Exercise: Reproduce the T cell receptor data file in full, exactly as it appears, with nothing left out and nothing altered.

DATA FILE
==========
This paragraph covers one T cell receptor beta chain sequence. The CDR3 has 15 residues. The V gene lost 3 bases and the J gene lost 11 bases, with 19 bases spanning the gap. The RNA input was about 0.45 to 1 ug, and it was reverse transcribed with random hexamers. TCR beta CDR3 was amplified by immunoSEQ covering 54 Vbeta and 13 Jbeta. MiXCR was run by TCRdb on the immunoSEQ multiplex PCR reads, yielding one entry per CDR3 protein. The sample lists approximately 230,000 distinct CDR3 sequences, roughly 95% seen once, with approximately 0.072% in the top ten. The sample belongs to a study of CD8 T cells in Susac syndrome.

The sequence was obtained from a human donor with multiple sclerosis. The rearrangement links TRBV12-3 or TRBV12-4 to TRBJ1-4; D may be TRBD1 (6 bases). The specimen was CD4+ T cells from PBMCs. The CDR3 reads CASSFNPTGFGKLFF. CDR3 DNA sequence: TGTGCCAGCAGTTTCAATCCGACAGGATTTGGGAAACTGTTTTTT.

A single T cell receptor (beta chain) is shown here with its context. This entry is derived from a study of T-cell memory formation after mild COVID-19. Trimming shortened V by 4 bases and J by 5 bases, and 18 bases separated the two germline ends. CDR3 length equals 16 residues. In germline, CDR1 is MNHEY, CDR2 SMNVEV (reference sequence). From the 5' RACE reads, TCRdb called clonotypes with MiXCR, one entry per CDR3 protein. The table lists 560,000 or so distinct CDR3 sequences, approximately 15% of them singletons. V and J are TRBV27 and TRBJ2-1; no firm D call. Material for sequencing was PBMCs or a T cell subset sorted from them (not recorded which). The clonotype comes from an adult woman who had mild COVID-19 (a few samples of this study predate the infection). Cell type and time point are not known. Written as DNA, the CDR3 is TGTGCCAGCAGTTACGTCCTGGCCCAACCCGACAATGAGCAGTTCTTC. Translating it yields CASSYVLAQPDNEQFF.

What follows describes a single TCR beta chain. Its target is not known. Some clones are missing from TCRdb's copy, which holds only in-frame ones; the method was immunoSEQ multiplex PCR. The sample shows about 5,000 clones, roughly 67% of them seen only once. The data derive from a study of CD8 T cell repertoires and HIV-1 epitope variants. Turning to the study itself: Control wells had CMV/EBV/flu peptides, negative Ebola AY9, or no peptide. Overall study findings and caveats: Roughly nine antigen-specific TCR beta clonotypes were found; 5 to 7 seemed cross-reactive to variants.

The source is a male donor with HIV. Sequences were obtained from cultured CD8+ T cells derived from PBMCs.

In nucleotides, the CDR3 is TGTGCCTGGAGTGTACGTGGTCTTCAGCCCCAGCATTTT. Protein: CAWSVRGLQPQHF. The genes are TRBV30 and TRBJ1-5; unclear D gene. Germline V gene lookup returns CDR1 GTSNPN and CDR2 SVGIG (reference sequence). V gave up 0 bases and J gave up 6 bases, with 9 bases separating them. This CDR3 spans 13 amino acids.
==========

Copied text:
This paragraph covers one T cell receptor beta chain sequence. The CDR3 has 15 residues. The V gene lost 3 bases and the J gene lost 11 bases, with 19 bases spanning the gap. The RNA input was about 0.45 to 1 ug, and it was reverse transcribed with random hexamers. TCR beta CDR3 was amplified by immunoSEQ covering 54 Vbeta and 13 Jbeta. MiXCR was run by TCRdb on the immunoSEQ multiplex PCR reads, yielding one entry per CDR3 protein. The sample lists approximately 230,000 distinct CDR3 sequences, roughly 95% seen once, with approximately 0.072% in the top ten. The sample belongs to a study of CD8 T cells in Susac syndrome.

The sequence was obtained from a human donor with multiple sclerosis. The rearrangement links TRBV12-3 or TRBV12-4 to TRBJ1-4; D may be TRBD1 (6 bases). The specimen was CD4+ T cells from PBMCs. The CDR3 reads CASSFNPTGFGKLFF. CDR3 DNA sequence: TGTGCCAGCAGTTTCAATCCGACAGGATTTGGGAAACTGTTTTTT.

A single T cell receptor (beta chain) is shown here with its context. This entry is derived from a study of T-cell memory formation after mild COVID-19. Trimming shortened V by 4 bases and J by 5 bases, and 18 bases separated the two germline ends. CDR3 length equals 16 residues. In germline, CDR1 is MNHEY, CDR2 SMNVEV (reference sequence). From the 5' RACE reads, TCRdb called clonotypes with MiXCR, one entry per CDR3 protein. The table lists 560,000 or so distinct CDR3 sequences, approximately 15% of them singletons. V and J are TRBV27 and TRBJ2-1; no firm D call. Material for sequencing was PBMCs or a T cell subset sorted from them (not recorded which). The clonotype comes from an adult woman who had mild COVID-19 (a few samples of this study predate the infection). Cell type and time point are not known. Written as DNA, the CDR3 is TGTGCCAGCAGTTACGTCCTGGCCCAACCCGACAATGAGCAGTTCTTC. Translating it yields CASSYVLAQPDNEQFF.

What follows describes a single TCR beta chain. Its target is not known. Some clones are missing from TCRdb's copy, which holds only in-frame ones; the method was immunoSEQ multiplex PCR. The sample shows about 5,000 clones, roughly 67% of them seen only once. The data derive from a study of CD8 T cell repertoires and HIV-1 epitope variants. Turning to the study itself: Control wells had CMV/EBV/flu peptides, negative Ebola AY9, or no peptide. Overall study findings and caveats: Roughly nine antigen-specific TCR beta clonotypes were found; 5 to 7 seemed cross-reactive to variants.

The source is a male donor with HIV. Sequences were obtained from cultured CD8+ T cells derived from PBMCs.

In nucleotides, the CDR3 is TGTGCCTGGAGTGTACGTGGTCTTCAGCCCCAGCATTTT. Protein: CAWSVRGLQPQHF. The genes are TRBV30 and TRBJ1-5; unclear D gene. Germline V gene lookup returns CDR1 GTSNPN and CDR2 SVGIG (reference sequence). V gave up 0 bases and J gave up 6 bases, with 9 bases separating them. This CDR3 spans 13 amino acids.